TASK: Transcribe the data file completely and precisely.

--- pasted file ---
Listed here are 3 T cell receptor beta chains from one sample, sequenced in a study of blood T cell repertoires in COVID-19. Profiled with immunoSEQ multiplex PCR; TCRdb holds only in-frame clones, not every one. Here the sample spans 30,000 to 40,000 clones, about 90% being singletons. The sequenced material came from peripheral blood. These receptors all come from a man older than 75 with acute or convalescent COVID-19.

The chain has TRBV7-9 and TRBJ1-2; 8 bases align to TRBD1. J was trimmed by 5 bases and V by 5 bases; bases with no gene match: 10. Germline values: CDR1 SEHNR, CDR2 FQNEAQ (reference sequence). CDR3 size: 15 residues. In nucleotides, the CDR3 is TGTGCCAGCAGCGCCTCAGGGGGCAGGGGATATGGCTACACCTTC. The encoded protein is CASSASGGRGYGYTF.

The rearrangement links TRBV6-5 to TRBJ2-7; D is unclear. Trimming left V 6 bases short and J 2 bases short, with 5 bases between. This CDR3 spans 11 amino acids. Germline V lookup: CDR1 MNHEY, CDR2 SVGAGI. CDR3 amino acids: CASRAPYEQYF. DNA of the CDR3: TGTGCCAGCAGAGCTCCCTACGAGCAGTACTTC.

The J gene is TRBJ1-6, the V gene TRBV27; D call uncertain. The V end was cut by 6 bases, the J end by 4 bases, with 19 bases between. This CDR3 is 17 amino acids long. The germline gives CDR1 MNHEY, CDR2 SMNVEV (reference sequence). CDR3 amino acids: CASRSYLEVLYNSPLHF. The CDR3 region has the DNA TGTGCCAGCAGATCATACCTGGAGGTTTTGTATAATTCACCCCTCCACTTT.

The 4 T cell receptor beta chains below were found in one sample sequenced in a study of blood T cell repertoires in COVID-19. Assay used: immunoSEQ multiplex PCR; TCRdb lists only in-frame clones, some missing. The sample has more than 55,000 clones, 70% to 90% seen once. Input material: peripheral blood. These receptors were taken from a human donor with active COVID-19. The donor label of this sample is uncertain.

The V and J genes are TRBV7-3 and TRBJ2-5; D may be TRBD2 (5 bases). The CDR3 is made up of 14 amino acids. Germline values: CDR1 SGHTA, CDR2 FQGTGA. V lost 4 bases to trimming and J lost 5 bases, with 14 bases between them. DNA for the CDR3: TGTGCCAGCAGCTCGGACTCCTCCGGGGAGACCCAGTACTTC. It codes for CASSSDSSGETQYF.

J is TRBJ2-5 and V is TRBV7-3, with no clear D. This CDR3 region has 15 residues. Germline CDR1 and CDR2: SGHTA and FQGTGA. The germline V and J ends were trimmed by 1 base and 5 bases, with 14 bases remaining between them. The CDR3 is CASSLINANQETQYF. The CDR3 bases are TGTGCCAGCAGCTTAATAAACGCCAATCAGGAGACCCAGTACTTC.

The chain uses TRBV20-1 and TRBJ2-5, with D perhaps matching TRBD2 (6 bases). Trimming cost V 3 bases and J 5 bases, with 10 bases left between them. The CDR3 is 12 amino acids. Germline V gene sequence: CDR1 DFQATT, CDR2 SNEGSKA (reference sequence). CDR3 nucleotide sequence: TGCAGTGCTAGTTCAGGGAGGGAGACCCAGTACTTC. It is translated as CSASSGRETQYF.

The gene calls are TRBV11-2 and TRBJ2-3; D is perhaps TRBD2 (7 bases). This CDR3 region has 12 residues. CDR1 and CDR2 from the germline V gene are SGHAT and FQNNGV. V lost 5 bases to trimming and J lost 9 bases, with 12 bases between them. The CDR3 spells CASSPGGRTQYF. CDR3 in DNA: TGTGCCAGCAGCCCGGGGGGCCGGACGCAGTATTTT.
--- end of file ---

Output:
Listed here are 3 T cell receptor beta chains from one sample, sequenced in a study of blood T cell repertoires in COVID-19. Profiled with immunoSEQ multiplex PCR; TCRdb holds only in-frame clones, not every one. Here the sample spans 30,000 to 40,000 clones, about 90% being singletons. The sequenced material came from peripheral blood. These receptors all come from a man older than 75 with acute or convalescent COVID-19.

The chain has TRBV7-9 and TRBJ1-2; 8 bases align to TRBD1. J was trimmed by 5 bases and V by 5 bases; bases with no gene match: 10. Germline values: CDR1 SEHNR, CDR2 FQNEAQ (reference sequence). CDR3 size: 15 residues. In nucleotides, the CDR3 is TGTGCCAGCAGCGCCTCAGGGGGCAGGGGATATGGCTACACCTTC. The encoded protein is CASSASGGRGYGYTF.

The rearrangement links TRBV6-5 to TRBJ2-7; D is unclear. Trimming left V 6 bases short and J 2 bases short, with 5 bases between. This CDR3 spans 11 amino acids. Germline V lookup: CDR1 MNHEY, CDR2 SVGAGI. CDR3 amino acids: CASRAPYEQYF. DNA of the CDR3: TGTGCCAGCAGAGCTCCCTACGAGCAGTACTTC.

The J gene is TRBJ1-6, the V gene TRBV27; D call uncertain. The V end was cut by 6 bases, the J end by 4 bases, with 19 bases between. This CDR3 is 17 amino acids long. The germline gives CDR1 MNHEY, CDR2 SMNVEV (reference sequence). CDR3 amino acids: CASRSYLEVLYNSPLHF. The CDR3 region has the DNA TGTGCCAGCAGATCATACCTGGAGGTTTTGTATAATTCACCCCTCCACTTT.

The 4 T cell receptor beta chains below were found in one sample sequenced in a study of blood T cell repertoires in COVID-19. Assay used: immunoSEQ multiplex PCR; TCRdb lists only in-frame clones, some missing. The sample has more than 55,000 clones, 70% to 90% seen once. Input material: peripheral blood. These receptors were taken from a human donor with active COVID-19. The donor label of this sample is uncertain.

The V and J genes are TRBV7-3 and TRBJ2-5; D may be TRBD2 (5 bases). The CDR3 is made up of 14 amino acids. Germline values: CDR1 SGHTA, CDR2 FQGTGA. V lost 4 bases to trimming and J lost 5 bases, with 14 bases between them. DNA for the CDR3: TGTGCCAGCAGCTCGGACTCCTCCGGGGAGACCCAGTACTTC. It codes for CASSSDSSGETQYF.

J is TRBJ2-5 and V is TRBV7-3, with no clear D. This CDR3 region has 15 residues. Germline CDR1 and CDR2: SGHTA and FQGTGA. The germline V and J ends were trimmed by 1 base and 5 bases, with 14 bases remaining between them. The CDR3 is CASSLINANQETQYF. The CDR3 bases are TGTGCCAGCAGCTTAATAAACGCCAATCAGGAGACCCAGTACTTC.

The chain uses TRBV20-1 and TRBJ2-5, with D perhaps matching TRBD2 (6 bases). Trimming cost V 3 bases and J 5 bases, with 10 bases left between them. The CDR3 is 12 amino acids. Germline V gene sequence: CDR1 DFQATT, CDR2 SNEGSKA (reference sequence). CDR3 nucleotide sequence: TGCAGTGCTAGTTCAGGGAGGGAGACCCAGTACTTC. It is translated as CSASSGRETQYF.

The gene calls are TRBV11-2 and TRBJ2-3; D is perhaps TRBD2 (7 bases). This CDR3 region has 12 residues. CDR1 and CDR2 from the germline V gene are SGHAT and FQNNGV. V lost 5 bases to trimming and J lost 9 bases, with 12 bases between them. The CDR3 spells CASSPGGRTQYF. CDR3 in DNA: TGTGCCAGCAGCCCGGGGGGCCGGACGCAGTATTTT.